Even the guy who played Max Headroom got several turns as Holmes early during the previous decade.

The old black-and-white Rathbone films simply don’t speak to me. Not a smidge.

Rathbone’s Holmes is rigid, distant, and terribly off-putting to me.

The Basil-era Watson comes across as a daft old uncle slipping into senility. You can’t fathom the two men actually being able to spend a simple evening together in their Baker Street digs, let alone having a constructive partnership as crime fighters.

Surely, that Watson would drive that Holmes to murder.

Throughout much of the 1960s and 1970s, it seems to be there was more very bad miscasting: venerable but dull old British actors (Peter Cushing, John Neville) and some bewildering choices including George C. Scott and “I Dream of Jeanie’s” Larry Hagman (it’s true, look it up!).

Things started to improve, at least from my perspective, in the late 1970s, with Nicol Williamson’s haunted take on a cocaine-addicted Great Detective in Nicholas Meyer’s “The Seven-Percent Solution.”

Soon after came Christopher Plummer’s rather dashing Holmes in the under-rated “Murder by Decree.”

In both those iterations, Watson finally got an I.Q. up-grade courtesy of Robert Duval and James Mason.

brett-with-violinIn 1984, my definitive Holmes at last arrived in the person of Jeremy Brett.

Particularly in the early going of his sublime array of Granada adaptations, Brett for me embodies the Holmes that captivated me on the page.

Once Mr. Brett passed, it took over a decade of this new century to give me another Holmes in whom I could invest in and take to my heart in the person of Benedict Cumberbatch.

 

We all have our favorite or preferred takes on Holmes and Watson.

I know some actually prefer Robert Downey, Jr. and Johnny Lee Miller to Cumberbatch. I don’t get it, but to each his own, right?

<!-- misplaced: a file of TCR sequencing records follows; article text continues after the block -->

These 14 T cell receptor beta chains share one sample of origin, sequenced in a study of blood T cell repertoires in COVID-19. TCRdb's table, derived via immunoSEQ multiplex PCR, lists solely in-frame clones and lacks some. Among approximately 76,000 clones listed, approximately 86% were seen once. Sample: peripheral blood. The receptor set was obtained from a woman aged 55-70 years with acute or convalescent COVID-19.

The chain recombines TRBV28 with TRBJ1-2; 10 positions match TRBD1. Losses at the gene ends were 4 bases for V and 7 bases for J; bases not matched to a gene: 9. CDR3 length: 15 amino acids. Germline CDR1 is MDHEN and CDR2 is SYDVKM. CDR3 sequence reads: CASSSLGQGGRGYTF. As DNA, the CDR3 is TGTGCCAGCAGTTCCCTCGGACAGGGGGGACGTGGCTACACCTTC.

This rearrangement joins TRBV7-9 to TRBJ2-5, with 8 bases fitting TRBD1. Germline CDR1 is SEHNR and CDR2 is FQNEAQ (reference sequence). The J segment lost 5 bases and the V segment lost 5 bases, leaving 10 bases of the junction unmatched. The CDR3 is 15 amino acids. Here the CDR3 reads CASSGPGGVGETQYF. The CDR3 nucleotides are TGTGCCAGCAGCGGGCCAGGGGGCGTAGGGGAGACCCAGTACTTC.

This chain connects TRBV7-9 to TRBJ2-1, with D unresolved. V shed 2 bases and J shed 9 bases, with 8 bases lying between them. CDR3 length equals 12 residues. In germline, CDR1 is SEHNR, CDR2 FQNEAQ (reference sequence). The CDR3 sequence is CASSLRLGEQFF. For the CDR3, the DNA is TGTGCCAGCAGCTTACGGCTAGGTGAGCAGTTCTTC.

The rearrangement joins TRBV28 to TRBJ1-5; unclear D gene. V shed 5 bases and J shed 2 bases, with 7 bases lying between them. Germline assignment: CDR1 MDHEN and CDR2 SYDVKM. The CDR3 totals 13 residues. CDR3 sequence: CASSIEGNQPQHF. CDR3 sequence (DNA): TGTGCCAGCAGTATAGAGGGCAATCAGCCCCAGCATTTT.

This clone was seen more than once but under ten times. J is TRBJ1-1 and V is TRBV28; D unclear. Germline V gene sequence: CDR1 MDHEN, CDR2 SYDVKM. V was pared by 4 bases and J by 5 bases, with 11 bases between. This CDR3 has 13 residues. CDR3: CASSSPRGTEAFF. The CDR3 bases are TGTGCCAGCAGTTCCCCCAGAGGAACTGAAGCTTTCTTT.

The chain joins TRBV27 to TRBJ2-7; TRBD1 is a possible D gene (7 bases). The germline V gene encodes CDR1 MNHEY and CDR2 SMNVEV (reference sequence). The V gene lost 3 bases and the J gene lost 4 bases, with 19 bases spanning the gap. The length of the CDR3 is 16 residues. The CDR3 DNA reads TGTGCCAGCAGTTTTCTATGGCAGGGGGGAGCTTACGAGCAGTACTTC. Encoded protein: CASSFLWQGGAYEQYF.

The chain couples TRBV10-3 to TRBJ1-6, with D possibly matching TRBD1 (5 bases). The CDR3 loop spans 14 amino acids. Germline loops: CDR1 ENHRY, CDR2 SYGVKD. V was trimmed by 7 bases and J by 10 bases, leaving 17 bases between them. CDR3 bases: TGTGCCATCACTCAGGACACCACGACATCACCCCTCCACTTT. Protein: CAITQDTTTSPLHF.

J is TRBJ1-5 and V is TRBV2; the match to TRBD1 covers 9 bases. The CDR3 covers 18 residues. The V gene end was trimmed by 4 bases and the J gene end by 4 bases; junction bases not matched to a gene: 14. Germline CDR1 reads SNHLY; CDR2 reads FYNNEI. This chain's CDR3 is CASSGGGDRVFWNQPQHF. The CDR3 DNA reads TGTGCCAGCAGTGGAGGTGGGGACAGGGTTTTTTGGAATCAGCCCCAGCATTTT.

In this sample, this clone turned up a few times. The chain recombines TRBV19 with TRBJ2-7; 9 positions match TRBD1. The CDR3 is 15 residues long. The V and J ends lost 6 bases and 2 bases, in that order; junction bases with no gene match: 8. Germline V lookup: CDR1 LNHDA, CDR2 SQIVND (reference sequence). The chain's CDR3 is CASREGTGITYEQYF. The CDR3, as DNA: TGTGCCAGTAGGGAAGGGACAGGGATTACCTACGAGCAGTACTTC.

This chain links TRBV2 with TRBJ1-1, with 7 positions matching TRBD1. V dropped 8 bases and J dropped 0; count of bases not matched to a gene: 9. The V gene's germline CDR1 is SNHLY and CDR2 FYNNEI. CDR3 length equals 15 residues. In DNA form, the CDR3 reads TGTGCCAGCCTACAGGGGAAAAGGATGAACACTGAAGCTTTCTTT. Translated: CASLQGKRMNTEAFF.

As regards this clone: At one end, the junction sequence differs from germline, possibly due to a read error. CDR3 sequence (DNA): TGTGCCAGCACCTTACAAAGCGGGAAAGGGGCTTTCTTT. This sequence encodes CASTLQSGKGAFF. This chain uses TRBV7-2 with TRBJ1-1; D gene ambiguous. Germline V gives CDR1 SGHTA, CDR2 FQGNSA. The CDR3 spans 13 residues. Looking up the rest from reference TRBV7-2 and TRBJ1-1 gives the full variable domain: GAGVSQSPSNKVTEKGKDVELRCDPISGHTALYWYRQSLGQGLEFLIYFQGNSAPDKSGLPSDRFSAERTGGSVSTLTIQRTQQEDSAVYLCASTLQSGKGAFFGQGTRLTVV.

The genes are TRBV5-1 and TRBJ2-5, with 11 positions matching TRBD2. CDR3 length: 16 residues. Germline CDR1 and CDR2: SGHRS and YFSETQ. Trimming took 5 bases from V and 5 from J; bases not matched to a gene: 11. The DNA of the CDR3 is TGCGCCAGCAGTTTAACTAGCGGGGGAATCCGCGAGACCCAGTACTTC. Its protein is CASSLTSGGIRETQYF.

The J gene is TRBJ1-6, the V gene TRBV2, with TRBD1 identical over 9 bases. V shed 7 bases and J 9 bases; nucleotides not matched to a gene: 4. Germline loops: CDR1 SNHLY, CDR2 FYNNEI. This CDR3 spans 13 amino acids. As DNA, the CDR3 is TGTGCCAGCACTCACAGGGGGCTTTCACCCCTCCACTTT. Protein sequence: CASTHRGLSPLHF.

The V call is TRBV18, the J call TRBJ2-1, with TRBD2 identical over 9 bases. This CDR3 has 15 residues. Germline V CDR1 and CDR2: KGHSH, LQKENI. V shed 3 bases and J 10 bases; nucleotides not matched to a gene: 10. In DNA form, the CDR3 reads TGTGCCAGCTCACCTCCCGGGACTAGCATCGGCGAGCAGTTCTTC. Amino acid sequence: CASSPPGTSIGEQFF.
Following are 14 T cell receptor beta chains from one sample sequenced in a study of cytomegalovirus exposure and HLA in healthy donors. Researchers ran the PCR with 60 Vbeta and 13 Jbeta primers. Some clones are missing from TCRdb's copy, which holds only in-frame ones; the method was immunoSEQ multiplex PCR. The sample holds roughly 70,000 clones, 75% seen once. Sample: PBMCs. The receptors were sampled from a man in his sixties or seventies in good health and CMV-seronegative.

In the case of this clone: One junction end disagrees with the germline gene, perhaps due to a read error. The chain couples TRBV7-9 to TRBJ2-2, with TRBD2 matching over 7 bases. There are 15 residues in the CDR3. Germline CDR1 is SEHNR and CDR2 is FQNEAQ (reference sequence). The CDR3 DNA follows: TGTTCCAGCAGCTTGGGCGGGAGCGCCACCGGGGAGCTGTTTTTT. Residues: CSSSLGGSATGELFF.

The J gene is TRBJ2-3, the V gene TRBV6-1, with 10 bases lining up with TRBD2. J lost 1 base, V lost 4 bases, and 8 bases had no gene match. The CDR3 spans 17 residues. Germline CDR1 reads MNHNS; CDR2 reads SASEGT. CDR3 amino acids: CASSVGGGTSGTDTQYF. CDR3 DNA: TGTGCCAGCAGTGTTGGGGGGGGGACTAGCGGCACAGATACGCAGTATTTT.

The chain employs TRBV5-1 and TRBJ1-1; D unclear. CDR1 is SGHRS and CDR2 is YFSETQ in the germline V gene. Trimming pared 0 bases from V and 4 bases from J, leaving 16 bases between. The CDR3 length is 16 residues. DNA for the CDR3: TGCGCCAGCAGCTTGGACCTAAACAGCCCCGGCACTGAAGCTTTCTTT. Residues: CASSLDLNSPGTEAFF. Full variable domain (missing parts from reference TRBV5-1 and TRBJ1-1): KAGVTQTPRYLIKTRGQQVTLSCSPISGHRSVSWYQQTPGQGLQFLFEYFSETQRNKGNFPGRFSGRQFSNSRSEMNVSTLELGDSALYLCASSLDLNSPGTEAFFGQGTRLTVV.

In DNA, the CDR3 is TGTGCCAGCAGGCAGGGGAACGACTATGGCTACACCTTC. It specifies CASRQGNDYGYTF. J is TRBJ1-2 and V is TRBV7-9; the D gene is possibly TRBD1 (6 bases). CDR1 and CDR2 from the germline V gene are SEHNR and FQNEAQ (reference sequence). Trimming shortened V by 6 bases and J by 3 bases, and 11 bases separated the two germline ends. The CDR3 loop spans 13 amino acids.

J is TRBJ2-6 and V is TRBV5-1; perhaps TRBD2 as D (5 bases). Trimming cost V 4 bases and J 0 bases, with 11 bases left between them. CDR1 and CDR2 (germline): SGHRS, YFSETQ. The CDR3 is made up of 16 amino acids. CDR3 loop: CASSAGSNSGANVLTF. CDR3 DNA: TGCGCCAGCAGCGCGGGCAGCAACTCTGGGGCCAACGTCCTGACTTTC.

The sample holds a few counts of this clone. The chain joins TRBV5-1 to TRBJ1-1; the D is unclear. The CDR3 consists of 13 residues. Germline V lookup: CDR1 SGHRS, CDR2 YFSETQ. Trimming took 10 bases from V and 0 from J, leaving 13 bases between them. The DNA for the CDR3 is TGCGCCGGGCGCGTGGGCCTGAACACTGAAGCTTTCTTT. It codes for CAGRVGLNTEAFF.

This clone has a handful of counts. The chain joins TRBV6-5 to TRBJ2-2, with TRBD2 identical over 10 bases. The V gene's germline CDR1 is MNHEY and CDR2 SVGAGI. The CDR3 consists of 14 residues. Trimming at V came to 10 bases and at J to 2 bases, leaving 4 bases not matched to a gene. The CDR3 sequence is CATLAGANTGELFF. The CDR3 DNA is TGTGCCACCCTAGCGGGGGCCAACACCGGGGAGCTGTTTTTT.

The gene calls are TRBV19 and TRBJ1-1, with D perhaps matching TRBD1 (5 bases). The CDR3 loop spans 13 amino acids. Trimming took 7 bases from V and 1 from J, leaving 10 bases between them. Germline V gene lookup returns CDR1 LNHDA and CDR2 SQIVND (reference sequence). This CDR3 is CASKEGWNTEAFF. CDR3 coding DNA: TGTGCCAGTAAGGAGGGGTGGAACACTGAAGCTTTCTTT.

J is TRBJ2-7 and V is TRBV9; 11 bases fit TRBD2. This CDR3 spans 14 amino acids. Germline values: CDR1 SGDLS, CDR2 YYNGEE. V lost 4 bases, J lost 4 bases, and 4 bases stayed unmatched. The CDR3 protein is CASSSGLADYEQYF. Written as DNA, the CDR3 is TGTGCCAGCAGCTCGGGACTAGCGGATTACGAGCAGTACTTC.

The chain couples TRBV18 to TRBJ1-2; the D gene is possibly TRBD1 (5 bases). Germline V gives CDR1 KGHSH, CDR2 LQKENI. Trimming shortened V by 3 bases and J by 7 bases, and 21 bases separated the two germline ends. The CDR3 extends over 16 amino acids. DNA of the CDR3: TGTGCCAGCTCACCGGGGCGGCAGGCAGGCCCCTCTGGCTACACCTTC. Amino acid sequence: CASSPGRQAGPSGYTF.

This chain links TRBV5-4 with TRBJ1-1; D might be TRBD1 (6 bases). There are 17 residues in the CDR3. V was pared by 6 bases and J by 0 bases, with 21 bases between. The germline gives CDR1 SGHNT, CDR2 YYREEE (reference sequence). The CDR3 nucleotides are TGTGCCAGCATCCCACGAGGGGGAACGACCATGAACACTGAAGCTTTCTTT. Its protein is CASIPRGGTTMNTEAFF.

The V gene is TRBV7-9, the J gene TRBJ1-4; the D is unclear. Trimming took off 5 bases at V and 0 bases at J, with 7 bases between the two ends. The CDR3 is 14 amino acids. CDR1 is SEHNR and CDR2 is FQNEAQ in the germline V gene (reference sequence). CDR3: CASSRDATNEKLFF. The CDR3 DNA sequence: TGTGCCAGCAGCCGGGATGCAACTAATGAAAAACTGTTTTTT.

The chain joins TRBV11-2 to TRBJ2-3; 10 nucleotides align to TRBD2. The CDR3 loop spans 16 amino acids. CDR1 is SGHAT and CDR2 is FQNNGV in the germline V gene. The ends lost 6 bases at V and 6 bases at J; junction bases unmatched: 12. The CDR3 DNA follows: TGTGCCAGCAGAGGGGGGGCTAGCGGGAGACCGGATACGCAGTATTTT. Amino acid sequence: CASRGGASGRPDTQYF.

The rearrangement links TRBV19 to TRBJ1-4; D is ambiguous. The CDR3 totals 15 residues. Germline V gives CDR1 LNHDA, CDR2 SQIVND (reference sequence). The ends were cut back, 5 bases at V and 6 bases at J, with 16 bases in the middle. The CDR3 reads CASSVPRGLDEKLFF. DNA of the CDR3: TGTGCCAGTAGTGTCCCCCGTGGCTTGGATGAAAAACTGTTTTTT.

When it came time to put my spin on Sherlock Holmes for my new novel, The Red-Handed League, I was aiming for a synthesis of the younger Jeremy Brett and the current Cumberbatch versions of Holmes.

Given the chance, how would you portray Holmes and Watson? Who would you be seeing in your mind’s eye as you tried to restore them to life on the page?

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Find out if Hadley Colt has created your perfect Sherlock Holmes by buying The Red-Handed League at Amazon

Video Extract of “The Red-Handed League” by Hadley Colt

October 20, 2016

BetimesBooksNow

Available here

We are witness to a young Sherlock Holmes, brilliant, arrogant and at the start of what promises to be a stellar career as the world’s first and only consulting detective.

Enter Jona Watson, a fetching young forensics student recruited to go undercover in a tony private school rocked by scandalous affairs between teachers and students. A primary suspect Jona is directed to investigate: the mysterious and slightly odd, newly hired chemistry teacher named Mr. William Sherlock Holmes, a charismatic enigma.